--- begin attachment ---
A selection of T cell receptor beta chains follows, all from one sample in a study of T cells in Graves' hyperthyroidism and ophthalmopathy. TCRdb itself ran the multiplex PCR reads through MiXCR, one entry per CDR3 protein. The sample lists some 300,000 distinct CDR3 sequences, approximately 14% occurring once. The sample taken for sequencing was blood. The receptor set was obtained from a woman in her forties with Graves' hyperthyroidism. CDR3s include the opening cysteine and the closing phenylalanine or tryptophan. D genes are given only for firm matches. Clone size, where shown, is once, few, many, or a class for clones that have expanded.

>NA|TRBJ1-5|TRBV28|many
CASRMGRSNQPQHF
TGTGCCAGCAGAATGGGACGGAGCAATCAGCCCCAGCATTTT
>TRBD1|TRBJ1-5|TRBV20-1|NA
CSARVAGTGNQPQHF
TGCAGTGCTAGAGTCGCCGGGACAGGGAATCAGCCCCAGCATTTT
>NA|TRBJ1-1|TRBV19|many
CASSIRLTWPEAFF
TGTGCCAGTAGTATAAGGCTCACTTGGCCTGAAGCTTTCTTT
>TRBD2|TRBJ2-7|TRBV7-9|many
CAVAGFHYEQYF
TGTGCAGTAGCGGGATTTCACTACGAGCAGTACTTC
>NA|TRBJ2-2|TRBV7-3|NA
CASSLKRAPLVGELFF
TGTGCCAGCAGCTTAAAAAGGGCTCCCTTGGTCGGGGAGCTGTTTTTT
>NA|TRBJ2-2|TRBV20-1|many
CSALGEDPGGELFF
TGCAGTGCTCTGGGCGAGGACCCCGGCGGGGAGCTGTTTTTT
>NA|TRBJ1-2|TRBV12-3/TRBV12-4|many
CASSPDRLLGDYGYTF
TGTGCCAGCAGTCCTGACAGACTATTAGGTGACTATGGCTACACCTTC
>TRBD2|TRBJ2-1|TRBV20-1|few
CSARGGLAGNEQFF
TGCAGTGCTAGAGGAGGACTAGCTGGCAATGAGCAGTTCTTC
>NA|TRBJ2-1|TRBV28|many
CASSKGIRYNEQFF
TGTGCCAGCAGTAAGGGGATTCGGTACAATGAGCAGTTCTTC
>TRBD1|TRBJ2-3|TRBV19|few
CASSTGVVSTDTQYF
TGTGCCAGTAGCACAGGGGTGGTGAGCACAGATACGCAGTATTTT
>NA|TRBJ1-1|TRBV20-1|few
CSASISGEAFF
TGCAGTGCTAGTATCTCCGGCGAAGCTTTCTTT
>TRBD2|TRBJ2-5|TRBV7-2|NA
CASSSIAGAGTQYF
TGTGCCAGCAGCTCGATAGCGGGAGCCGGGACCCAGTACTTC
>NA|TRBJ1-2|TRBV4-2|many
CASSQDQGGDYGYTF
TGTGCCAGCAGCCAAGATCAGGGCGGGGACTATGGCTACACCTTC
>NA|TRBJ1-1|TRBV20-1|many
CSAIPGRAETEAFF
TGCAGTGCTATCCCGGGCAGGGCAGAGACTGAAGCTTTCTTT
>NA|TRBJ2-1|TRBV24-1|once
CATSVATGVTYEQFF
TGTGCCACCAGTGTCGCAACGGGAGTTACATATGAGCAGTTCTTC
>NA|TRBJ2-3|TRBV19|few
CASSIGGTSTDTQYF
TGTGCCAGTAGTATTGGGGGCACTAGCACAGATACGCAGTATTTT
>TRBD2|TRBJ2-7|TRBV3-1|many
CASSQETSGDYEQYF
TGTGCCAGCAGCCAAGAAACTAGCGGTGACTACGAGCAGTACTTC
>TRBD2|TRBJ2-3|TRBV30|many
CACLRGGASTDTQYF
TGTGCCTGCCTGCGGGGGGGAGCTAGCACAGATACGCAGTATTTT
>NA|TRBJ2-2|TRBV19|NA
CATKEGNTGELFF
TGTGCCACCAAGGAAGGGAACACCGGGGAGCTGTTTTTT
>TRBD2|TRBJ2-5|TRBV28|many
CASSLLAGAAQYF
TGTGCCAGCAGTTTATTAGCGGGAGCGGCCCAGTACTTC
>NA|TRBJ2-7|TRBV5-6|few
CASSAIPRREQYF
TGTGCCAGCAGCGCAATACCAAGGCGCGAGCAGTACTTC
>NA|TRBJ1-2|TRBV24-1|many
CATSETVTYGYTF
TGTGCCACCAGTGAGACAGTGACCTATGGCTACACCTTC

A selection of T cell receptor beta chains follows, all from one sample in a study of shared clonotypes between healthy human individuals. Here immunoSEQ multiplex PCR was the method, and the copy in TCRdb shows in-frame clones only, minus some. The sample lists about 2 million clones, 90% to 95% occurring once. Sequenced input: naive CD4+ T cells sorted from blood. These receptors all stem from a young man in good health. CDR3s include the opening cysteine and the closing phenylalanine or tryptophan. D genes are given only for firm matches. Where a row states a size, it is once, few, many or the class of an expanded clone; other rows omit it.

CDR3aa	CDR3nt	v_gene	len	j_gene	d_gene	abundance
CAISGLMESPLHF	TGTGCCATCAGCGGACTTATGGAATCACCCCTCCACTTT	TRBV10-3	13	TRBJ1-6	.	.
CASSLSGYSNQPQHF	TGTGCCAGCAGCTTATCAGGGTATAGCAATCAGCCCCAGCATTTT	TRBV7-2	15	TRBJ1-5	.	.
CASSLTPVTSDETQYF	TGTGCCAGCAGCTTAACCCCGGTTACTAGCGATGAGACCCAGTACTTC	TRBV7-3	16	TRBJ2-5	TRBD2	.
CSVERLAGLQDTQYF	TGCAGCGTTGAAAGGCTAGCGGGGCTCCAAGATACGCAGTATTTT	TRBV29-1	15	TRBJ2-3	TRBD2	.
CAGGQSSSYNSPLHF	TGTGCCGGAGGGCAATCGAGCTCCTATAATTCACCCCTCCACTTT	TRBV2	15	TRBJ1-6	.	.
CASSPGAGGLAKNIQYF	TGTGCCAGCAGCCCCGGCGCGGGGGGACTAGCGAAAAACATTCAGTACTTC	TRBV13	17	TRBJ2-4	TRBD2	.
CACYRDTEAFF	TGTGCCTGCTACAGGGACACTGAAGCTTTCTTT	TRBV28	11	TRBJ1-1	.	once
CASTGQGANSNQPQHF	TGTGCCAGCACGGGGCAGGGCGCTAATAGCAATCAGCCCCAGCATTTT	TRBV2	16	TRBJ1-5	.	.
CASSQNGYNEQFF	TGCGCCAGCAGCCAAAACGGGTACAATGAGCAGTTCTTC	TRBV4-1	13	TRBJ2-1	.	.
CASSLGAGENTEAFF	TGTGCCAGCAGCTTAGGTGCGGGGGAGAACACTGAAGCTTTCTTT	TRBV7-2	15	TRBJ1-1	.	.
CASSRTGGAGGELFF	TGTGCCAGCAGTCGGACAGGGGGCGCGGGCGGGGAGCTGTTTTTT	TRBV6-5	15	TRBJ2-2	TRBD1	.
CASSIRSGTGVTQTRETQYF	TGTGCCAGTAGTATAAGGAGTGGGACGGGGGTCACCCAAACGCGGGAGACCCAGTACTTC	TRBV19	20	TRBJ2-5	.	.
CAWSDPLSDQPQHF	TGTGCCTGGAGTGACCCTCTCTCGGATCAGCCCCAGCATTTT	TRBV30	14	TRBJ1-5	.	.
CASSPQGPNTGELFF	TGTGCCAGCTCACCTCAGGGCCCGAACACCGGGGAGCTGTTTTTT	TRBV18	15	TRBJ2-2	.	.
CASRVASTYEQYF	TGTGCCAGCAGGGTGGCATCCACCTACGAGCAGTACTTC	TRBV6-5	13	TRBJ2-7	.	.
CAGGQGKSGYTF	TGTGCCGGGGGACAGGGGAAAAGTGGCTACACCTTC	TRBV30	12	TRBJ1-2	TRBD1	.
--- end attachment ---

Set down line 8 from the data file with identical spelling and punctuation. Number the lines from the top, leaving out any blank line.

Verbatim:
>NA|TRBJ1-1|TRBV19|many